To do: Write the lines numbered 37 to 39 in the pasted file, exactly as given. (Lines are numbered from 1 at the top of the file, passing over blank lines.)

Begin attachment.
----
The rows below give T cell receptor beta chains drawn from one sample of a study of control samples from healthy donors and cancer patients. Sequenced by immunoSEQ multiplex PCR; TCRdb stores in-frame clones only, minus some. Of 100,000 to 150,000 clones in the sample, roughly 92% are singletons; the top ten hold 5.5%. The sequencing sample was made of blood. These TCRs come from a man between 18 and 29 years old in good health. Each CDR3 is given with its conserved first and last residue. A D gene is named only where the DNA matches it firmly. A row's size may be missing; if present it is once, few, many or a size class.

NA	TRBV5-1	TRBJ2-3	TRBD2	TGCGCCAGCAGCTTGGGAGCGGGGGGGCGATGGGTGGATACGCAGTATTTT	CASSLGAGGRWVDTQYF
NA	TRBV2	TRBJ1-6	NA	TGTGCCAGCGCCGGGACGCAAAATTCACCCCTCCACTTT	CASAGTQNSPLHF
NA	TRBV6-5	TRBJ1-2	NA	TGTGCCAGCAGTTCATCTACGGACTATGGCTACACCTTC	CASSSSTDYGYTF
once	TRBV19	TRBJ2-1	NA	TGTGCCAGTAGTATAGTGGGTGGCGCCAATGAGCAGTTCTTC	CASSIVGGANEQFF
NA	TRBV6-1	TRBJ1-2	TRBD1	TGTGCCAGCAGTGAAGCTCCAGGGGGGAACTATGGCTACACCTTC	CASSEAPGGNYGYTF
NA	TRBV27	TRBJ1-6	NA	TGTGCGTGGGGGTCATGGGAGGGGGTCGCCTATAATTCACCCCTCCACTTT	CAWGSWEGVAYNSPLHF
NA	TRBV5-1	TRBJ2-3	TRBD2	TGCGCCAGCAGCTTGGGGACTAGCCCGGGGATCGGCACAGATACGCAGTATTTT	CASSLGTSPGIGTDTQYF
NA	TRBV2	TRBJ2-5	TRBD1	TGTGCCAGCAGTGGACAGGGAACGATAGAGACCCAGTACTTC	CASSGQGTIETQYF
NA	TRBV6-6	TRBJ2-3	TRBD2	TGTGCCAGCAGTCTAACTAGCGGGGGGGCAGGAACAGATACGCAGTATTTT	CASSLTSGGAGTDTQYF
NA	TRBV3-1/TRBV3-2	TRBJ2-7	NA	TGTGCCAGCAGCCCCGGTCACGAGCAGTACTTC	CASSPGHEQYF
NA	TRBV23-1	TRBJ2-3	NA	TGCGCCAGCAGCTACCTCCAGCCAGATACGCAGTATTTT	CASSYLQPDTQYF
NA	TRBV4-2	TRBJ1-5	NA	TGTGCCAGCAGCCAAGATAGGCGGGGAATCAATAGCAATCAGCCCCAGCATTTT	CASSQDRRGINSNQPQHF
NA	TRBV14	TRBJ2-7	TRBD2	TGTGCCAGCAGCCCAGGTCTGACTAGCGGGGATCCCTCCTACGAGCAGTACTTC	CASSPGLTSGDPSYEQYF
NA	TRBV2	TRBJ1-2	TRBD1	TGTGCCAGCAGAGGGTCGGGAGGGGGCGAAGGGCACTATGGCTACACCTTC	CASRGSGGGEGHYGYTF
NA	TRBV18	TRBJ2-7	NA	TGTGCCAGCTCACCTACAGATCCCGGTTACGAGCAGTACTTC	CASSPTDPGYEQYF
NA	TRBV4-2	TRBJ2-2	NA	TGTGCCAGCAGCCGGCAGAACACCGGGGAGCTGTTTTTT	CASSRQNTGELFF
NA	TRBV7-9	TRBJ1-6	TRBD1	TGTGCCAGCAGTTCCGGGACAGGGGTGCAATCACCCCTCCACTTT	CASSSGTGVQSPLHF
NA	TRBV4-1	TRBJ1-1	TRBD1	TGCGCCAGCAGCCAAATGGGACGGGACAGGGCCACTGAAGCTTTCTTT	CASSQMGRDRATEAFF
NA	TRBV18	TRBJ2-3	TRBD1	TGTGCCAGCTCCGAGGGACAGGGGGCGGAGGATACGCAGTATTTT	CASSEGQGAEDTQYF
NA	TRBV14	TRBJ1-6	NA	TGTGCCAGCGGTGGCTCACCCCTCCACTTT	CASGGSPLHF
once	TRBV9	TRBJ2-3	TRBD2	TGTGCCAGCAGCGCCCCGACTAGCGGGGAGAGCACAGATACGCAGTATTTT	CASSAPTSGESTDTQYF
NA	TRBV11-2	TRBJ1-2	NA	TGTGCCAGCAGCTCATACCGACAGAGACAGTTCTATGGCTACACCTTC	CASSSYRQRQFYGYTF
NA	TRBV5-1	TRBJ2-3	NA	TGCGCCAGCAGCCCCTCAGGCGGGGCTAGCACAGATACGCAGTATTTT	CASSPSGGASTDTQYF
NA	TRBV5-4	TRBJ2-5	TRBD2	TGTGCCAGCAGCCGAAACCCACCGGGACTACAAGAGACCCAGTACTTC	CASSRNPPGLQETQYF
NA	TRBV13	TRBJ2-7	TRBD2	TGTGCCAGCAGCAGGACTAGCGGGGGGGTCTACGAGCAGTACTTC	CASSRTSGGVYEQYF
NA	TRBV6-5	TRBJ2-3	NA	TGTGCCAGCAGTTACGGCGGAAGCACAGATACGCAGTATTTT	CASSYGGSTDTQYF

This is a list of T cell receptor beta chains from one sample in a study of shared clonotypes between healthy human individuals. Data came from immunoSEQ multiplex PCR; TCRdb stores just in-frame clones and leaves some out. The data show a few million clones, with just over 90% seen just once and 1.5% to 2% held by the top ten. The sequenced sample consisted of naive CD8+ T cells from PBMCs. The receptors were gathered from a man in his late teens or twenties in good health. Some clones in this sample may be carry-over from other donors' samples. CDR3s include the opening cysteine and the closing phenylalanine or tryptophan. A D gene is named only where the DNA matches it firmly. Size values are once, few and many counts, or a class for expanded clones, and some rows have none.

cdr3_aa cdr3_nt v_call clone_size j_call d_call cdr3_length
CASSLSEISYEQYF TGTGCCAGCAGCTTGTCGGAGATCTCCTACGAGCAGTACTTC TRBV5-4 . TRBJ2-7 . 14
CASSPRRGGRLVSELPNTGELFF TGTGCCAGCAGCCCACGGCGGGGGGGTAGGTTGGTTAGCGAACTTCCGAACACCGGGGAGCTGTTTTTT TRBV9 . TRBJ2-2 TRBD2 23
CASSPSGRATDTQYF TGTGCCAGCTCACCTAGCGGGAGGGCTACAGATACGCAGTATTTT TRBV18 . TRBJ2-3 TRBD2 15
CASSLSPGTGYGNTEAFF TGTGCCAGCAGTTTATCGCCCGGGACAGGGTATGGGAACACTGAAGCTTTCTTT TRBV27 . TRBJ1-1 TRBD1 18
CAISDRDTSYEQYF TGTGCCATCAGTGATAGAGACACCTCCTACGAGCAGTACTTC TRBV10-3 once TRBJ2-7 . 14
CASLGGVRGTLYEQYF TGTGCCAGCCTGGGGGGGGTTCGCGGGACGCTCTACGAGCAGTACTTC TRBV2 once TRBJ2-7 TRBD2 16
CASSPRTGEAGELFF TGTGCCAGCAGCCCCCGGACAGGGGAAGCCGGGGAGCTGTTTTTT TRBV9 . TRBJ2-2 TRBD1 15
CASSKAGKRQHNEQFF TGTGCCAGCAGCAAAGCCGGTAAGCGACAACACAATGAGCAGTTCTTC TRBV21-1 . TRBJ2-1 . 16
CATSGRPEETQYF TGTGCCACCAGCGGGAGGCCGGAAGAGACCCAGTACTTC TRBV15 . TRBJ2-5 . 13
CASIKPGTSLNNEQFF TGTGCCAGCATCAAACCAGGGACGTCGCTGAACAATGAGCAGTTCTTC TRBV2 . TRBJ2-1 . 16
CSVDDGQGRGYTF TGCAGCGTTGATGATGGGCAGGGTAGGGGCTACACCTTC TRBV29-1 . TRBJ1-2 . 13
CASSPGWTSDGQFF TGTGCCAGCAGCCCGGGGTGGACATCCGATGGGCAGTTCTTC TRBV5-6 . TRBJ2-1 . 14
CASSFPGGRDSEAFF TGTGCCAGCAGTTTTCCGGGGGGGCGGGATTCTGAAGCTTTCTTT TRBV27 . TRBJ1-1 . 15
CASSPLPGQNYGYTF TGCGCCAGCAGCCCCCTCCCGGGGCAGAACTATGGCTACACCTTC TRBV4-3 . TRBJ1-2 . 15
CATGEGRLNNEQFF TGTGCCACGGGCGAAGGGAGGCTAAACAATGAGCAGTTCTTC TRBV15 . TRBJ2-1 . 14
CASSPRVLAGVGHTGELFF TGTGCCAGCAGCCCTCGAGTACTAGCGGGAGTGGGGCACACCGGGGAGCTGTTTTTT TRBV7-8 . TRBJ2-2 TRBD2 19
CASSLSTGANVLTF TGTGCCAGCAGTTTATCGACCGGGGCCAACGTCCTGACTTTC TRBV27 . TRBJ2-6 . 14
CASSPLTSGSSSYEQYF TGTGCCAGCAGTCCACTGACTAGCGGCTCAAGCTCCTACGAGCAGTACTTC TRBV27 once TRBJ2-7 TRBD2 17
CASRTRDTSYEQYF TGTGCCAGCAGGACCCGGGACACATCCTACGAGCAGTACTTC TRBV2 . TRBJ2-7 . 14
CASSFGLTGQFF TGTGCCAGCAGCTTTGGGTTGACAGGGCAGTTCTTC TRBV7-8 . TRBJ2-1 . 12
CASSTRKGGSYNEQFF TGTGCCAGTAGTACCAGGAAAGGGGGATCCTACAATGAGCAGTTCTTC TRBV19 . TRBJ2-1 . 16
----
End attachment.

CASSKAGKRQHNEQFF TGTGCCAGCAGCAAAGCCGGTAAGCGACAACACAATGAGCAGTTCTTC TRBV21-1 . TRBJ2-1 . 16
CATSGRPEETQYF TGTGCCACCAGCGGGAGGCCGGAAGAGACCCAGTACTTC TRBV15 . TRBJ2-5 . 13
CASIKPGTSLNNEQFF TGTGCCAGCATCAAACCAGGGACGTCGCTGAACAATGAGCAGTTCTTC TRBV2 . TRBJ2-1 . 16